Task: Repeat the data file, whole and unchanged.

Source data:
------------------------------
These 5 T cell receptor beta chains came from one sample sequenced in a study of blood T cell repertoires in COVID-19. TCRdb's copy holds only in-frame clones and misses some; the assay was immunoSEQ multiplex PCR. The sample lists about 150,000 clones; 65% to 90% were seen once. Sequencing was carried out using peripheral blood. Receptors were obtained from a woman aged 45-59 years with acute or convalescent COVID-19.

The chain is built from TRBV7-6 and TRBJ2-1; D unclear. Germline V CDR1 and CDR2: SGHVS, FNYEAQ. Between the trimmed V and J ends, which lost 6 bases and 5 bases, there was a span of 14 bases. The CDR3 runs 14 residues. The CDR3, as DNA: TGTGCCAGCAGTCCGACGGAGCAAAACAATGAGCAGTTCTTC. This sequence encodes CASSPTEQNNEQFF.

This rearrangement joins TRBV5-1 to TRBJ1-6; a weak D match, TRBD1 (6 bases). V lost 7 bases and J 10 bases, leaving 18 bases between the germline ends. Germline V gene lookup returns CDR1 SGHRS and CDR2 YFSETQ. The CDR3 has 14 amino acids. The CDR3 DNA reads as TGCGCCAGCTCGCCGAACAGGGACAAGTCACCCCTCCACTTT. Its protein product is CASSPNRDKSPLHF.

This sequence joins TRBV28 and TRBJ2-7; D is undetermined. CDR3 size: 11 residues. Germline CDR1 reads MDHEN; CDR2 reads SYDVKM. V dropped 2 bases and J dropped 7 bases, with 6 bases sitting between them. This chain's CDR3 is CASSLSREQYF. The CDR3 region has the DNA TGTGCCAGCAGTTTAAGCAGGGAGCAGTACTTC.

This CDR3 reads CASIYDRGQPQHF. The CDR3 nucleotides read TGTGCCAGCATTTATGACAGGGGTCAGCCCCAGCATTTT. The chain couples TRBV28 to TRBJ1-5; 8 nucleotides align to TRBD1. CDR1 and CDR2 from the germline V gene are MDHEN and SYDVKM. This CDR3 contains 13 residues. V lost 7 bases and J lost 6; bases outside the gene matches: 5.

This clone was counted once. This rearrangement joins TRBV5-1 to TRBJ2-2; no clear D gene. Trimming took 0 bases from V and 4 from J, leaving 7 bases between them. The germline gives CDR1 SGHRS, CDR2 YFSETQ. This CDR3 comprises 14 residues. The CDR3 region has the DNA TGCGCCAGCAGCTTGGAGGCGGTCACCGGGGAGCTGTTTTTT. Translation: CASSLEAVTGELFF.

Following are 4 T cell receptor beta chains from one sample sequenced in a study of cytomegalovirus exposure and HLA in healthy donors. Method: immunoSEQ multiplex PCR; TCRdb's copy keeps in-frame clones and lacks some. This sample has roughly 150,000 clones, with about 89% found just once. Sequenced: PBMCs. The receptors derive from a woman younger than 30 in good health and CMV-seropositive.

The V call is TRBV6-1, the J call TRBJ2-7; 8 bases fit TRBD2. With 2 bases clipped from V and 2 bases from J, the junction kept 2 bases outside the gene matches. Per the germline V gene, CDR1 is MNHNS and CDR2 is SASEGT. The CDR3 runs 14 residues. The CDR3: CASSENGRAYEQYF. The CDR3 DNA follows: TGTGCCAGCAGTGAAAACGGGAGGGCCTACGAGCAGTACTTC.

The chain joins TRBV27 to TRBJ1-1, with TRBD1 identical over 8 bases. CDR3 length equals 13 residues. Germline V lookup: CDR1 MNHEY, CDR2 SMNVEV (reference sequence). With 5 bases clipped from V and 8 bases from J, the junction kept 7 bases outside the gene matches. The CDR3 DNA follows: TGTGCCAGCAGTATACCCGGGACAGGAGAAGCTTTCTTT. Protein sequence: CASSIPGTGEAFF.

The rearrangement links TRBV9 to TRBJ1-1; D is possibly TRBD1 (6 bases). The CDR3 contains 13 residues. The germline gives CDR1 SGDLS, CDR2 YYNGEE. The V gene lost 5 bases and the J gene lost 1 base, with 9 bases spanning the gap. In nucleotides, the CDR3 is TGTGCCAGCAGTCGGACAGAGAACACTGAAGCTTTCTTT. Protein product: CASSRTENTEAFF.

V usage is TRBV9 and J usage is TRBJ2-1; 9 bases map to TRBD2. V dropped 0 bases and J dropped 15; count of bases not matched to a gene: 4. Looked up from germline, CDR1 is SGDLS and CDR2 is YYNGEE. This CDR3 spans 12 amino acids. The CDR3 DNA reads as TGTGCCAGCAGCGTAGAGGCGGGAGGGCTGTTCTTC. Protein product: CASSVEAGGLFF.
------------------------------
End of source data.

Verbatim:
These 5 T cell receptor beta chains came from one sample sequenced in a study of blood T cell repertoires in COVID-19. TCRdb's copy holds only in-frame clones and misses some; the assay was immunoSEQ multiplex PCR. The sample lists about 150,000 clones; 65% to 90% were seen once. Sequencing was carried out using peripheral blood. Receptors were obtained from a woman aged 45-59 years with acute or convalescent COVID-19.

The chain is built from TRBV7-6 and TRBJ2-1; D unclear. Germline V CDR1 and CDR2: SGHVS, FNYEAQ. Between the trimmed V and J ends, which lost 6 bases and 5 bases, there was a span of 14 bases. The CDR3 runs 14 residues. The CDR3, as DNA: TGTGCCAGCAGTCCGACGGAGCAAAACAATGAGCAGTTCTTC. This sequence encodes CASSPTEQNNEQFF.

This rearrangement joins TRBV5-1 to TRBJ1-6; a weak D match, TRBD1 (6 bases). V lost 7 bases and J 10 bases, leaving 18 bases between the germline ends. Germline V gene lookup returns CDR1 SGHRS and CDR2 YFSETQ. The CDR3 has 14 amino acids. The CDR3 DNA reads as TGCGCCAGCTCGCCGAACAGGGACAAGTCACCCCTCCACTTT. Its protein product is CASSPNRDKSPLHF.

This sequence joins TRBV28 and TRBJ2-7; D is undetermined. CDR3 size: 11 residues. Germline CDR1 reads MDHEN; CDR2 reads SYDVKM. V dropped 2 bases and J dropped 7 bases, with 6 bases sitting between them. This chain's CDR3 is CASSLSREQYF. The CDR3 region has the DNA TGTGCCAGCAGTTTAAGCAGGGAGCAGTACTTC.

This CDR3 reads CASIYDRGQPQHF. The CDR3 nucleotides read TGTGCCAGCATTTATGACAGGGGTCAGCCCCAGCATTTT. The chain couples TRBV28 to TRBJ1-5; 8 nucleotides align to TRBD1. CDR1 and CDR2 from the germline V gene are MDHEN and SYDVKM. This CDR3 contains 13 residues. V lost 7 bases and J lost 6; bases outside the gene matches: 5.

This clone was counted once. This rearrangement joins TRBV5-1 to TRBJ2-2; no clear D gene. Trimming took 0 bases from V and 4 from J, leaving 7 bases between them. The germline gives CDR1 SGHRS, CDR2 YFSETQ. This CDR3 comprises 14 residues. The CDR3 region has the DNA TGCGCCAGCAGCTTGGAGGCGGTCACCGGGGAGCTGTTTTTT. Translation: CASSLEAVTGELFF.

Following are 4 T cell receptor beta chains from one sample sequenced in a study of cytomegalovirus exposure and HLA in healthy donors. Method: immunoSEQ multiplex PCR; TCRdb's copy keeps in-frame clones and lacks some. This sample has roughly 150,000 clones, with about 89% found just once. Sequenced: PBMCs. The receptors derive from a woman younger than 30 in good health and CMV-seropositive.

The V call is TRBV6-1, the J call TRBJ2-7; 8 bases fit TRBD2. With 2 bases clipped from V and 2 bases from J, the junction kept 2 bases outside the gene matches. Per the germline V gene, CDR1 is MNHNS and CDR2 is SASEGT. The CDR3 runs 14 residues. The CDR3: CASSENGRAYEQYF. The CDR3 DNA follows: TGTGCCAGCAGTGAAAACGGGAGGGCCTACGAGCAGTACTTC.

The chain joins TRBV27 to TRBJ1-1, with TRBD1 identical over 8 bases. CDR3 length equals 13 residues. Germline V lookup: CDR1 MNHEY, CDR2 SMNVEV (reference sequence). With 5 bases clipped from V and 8 bases from J, the junction kept 7 bases outside the gene matches. The CDR3 DNA follows: TGTGCCAGCAGTATACCCGGGACAGGAGAAGCTTTCTTT. Protein sequence: CASSIPGTGEAFF.

The rearrangement links TRBV9 to TRBJ1-1; D is possibly TRBD1 (6 bases). The CDR3 contains 13 residues. The germline gives CDR1 SGDLS, CDR2 YYNGEE. The V gene lost 5 bases and the J gene lost 1 base, with 9 bases spanning the gap. In nucleotides, the CDR3 is TGTGCCAGCAGTCGGACAGAGAACACTGAAGCTTTCTTT. Protein product: CASSRTENTEAFF.

V usage is TRBV9 and J usage is TRBJ2-1; 9 bases map to TRBD2. V dropped 0 bases and J dropped 15; count of bases not matched to a gene: 4. Looked up from germline, CDR1 is SGDLS and CDR2 is YYNGEE. This CDR3 spans 12 amino acids. The CDR3 DNA reads as TGTGCCAGCAGCGTAGAGGCGGGAGGGCTGTTCTTC. Protein product: CASSVEAGGLFF.